12. Dustin

    Dustin Well-Known Member

    This is a good example of the NA doctorate as "icing on the cake." The minimum requirement is a Master's so the PhD being from an NA school is not a deterrent. Similar to many employment situations, although obviously not common inside academia.
     
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  13. Rich Douglas

    Rich Douglas Well-Known Member

    1980 (6th edition) for me.
     
  14. Rich Douglas

    Rich Douglas Well-Known Member

    Color me skeptical on this one. A far simpler explanation is that the person who wrote that didn't know what he/she was talking about. This is especially so because the language--the distinction--is passé. (Not operationally, however, which makes me even more skeptical.)

    Dustin might be right that they don't really care about the doctorate. Okay, then why put it in there? It's obviously a selection factor.

    Finally, does anyone know of an institutionally accredited school that isn't RA and offers a doctorate in sociology? This point might be moot.

    I'd call them, but I suspect the person/people who listed this simply don't know the implications of their statement and I'd learn nothing further from the call. But perhaps someone else with more skills could get a clarification.
     
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  15. Dustin

    Dustin Well-Known Member

    Ahh, good point. If there are no NA doctorates in Sociology (and I don't think there are), it sounds inclusive but is actually just the same old, same old.
     
  16. Lerner

    Lerner Well-Known Member

    There were discussions on a hot topic with huge interest in fast or accelerated way to earn degree.
    Bachelor degree in 4 weeks :). Testing out, GRE's, CLEP's etc etc.
    The big 4 always in the mix.
    Its still a popular area of discussion and has its own dedicated forum on DI.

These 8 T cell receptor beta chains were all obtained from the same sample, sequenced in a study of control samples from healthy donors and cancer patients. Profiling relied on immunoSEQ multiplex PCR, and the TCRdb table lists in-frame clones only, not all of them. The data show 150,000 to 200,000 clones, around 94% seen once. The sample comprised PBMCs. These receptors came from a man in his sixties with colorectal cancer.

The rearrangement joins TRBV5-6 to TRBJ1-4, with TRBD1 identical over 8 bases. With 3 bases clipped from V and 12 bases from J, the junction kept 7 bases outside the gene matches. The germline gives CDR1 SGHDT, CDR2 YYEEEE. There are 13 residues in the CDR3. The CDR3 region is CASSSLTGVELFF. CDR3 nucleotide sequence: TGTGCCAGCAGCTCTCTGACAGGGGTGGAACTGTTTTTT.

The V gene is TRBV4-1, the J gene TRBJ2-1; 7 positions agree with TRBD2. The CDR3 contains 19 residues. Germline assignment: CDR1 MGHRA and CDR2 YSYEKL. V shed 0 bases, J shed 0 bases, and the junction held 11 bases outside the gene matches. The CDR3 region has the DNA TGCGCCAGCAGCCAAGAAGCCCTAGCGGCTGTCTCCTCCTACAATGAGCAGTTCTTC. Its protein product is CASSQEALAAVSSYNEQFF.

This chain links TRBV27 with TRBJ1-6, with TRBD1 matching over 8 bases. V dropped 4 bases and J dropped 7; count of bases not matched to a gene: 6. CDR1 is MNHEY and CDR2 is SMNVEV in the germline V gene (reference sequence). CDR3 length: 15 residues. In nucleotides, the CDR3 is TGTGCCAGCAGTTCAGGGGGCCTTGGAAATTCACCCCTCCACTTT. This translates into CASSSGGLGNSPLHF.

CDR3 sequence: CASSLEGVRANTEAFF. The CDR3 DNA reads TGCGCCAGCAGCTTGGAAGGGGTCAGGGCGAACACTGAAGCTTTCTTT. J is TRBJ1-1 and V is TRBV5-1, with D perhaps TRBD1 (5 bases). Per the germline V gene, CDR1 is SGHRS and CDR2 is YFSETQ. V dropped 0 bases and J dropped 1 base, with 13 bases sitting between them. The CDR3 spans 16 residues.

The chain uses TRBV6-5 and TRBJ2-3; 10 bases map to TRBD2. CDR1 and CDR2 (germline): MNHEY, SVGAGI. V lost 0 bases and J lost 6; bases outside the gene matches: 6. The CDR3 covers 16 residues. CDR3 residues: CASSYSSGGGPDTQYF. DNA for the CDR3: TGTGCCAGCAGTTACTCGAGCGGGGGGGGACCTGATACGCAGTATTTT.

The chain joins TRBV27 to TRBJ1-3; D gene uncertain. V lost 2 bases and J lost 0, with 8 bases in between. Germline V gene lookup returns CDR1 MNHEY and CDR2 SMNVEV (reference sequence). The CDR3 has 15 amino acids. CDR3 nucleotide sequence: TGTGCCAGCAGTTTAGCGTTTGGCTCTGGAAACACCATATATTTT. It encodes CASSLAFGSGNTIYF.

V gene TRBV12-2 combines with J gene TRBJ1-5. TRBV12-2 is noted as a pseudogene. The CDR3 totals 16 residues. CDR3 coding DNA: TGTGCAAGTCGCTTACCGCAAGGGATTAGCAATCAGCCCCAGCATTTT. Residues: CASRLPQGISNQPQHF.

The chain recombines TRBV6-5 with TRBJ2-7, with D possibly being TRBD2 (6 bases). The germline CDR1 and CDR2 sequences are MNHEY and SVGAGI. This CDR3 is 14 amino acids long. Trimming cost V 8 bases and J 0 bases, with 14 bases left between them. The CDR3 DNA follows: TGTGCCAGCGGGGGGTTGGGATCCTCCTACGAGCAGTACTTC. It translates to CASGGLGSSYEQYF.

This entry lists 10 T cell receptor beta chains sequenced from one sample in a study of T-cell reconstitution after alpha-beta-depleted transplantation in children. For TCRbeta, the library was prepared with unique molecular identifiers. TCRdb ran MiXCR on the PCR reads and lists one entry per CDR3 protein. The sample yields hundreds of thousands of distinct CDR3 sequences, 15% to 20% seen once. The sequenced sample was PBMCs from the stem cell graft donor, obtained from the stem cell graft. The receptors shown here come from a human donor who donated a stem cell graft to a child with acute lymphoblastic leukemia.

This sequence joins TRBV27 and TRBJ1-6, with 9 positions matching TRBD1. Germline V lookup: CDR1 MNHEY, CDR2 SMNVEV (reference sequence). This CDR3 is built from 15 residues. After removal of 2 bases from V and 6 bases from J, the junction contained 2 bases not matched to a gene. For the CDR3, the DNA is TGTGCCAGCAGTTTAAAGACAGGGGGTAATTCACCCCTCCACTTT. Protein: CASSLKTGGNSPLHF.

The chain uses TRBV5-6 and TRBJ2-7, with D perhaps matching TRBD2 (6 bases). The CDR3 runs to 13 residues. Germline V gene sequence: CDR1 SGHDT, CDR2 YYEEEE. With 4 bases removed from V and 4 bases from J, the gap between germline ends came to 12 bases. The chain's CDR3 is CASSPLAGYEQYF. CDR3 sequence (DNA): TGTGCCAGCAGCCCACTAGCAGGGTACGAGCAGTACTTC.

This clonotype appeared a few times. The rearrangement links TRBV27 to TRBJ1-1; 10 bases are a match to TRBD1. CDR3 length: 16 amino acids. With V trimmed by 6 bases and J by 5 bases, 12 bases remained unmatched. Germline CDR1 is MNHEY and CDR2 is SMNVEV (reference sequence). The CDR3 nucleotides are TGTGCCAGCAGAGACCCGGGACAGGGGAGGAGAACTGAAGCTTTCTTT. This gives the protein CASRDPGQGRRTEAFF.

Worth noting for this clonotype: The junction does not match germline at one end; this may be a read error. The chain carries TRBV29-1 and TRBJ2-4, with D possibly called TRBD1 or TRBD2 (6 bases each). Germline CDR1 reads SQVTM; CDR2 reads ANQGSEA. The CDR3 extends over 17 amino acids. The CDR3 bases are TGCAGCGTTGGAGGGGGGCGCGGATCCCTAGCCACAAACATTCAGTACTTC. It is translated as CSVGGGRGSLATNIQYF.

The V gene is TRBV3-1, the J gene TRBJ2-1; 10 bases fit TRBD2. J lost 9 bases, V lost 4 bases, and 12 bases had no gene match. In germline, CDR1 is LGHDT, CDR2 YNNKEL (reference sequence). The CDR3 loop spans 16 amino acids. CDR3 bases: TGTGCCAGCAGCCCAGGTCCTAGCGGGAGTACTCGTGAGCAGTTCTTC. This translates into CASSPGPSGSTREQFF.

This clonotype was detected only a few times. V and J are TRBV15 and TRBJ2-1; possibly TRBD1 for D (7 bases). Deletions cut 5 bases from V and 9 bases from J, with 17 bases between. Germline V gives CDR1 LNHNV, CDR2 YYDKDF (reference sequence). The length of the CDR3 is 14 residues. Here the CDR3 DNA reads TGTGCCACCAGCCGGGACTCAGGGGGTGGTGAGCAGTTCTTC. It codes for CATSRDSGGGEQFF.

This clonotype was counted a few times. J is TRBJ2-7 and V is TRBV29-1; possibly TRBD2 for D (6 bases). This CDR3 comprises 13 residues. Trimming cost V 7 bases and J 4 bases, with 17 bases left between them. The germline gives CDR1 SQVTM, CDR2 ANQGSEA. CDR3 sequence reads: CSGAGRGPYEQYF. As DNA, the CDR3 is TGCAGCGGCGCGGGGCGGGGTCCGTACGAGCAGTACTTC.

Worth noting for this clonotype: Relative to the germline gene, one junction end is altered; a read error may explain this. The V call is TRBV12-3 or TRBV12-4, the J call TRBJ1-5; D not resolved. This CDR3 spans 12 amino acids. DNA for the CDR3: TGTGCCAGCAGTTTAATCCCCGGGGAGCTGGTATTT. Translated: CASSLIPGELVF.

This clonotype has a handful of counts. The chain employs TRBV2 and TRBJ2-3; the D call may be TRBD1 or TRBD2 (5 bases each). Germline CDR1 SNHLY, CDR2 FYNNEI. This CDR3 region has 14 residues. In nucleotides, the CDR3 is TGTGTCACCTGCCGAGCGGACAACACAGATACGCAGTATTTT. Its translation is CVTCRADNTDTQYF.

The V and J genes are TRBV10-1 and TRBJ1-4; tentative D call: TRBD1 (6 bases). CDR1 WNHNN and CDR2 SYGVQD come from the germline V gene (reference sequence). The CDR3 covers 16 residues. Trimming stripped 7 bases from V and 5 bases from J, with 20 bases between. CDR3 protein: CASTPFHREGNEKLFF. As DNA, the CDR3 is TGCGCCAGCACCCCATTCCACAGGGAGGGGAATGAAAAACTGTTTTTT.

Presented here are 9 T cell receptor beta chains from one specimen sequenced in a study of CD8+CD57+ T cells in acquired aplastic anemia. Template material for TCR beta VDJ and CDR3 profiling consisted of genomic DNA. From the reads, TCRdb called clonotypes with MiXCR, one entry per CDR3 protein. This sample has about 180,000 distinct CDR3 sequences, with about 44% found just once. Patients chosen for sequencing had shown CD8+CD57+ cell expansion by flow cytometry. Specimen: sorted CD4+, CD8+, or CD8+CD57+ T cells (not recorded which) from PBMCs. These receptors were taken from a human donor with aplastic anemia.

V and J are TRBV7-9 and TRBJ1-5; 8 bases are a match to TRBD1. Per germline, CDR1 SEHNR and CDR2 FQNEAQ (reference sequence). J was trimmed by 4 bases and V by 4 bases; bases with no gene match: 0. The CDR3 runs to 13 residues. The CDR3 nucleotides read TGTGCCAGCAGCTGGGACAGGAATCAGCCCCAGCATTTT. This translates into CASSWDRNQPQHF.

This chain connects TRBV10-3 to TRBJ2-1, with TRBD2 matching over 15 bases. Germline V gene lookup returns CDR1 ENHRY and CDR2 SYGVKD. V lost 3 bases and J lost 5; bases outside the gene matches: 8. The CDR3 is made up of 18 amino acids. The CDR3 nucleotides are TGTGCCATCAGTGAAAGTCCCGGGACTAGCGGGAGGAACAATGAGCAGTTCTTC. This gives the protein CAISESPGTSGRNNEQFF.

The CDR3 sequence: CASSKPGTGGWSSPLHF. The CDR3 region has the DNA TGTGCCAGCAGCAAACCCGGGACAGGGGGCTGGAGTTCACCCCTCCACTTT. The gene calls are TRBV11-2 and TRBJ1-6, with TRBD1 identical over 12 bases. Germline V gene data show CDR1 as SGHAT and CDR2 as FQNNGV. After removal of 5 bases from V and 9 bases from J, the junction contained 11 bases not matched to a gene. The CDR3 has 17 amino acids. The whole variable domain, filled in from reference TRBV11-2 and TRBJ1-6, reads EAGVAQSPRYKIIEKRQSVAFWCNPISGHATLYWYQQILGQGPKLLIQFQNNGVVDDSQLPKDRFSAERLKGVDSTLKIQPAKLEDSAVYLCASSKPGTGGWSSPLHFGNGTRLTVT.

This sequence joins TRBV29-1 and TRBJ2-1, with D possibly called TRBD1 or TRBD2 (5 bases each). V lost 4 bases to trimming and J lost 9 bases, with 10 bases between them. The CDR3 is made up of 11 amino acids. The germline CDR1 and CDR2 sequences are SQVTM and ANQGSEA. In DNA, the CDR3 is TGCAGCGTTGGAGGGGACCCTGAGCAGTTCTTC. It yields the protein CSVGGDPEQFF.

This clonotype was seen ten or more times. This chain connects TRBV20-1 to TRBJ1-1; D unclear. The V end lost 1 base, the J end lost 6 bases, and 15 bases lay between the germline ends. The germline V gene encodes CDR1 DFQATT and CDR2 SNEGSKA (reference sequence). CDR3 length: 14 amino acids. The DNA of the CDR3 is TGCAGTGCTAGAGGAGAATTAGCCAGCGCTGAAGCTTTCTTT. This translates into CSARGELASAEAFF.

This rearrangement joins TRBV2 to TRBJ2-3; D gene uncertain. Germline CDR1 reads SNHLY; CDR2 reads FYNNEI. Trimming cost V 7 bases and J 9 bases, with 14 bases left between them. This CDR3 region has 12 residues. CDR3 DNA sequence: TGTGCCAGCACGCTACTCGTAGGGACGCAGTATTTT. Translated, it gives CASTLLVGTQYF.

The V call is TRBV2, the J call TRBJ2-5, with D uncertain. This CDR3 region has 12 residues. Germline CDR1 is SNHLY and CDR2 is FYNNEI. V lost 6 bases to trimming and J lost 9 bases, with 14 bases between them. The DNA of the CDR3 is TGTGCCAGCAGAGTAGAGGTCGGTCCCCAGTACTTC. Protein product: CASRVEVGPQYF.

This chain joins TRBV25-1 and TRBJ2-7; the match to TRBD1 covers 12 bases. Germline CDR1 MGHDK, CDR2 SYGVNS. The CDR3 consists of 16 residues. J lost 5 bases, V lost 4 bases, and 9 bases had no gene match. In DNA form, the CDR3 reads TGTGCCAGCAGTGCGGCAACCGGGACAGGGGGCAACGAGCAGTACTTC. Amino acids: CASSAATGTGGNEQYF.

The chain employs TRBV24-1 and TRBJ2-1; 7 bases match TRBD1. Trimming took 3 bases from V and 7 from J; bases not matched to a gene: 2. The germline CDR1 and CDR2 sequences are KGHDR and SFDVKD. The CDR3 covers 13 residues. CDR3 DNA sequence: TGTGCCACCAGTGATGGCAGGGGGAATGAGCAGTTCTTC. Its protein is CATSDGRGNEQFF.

17. Johann

    Johann Well-Known Member

    What was the fourth? Athabasca?
     
  18. Lerner

    Lerner Well-Known Member

    Actually it was big 3 and some other competing for the # 4.
    . (SUNY - Regents College- Excelsior) (TESC - TESU), COSC are the big 3.
    But at times schools like Capella, WGU, Athabasca, UoP, and similar were optional # 4

    Today in the US we have schools with generous credit transfer policies.
    Limited list here:
    Southern New Hampshire University
    Purdue University Global
    Strayer University
    Grand Canyon University
    University of Phoenix
    Ashford University
    Walden University
    Excelsior College
    Thomas Edison State University
    Charter Oak State College
    Western Governors University
    Bellevue University

    Over 3,000 traditional colleges and universities accept transfer credits earned via credit-by-exam.
     
  19. Bill Huffman

    Bill Huffman Well-Known Member

    Agreed. My experience, in engineering not in academia, is that there is a large chasm of knowledge between HR and the hiring manager. Meaning HR rarely has a good understanding of what the manager is looking for. I assume someone from HR wrote that description.

    I would hope this problem would be less in academia though?
     
  20. Lerner

    Lerner Well-Known Member

    Bill its political, managers just shifting the blame on HR :)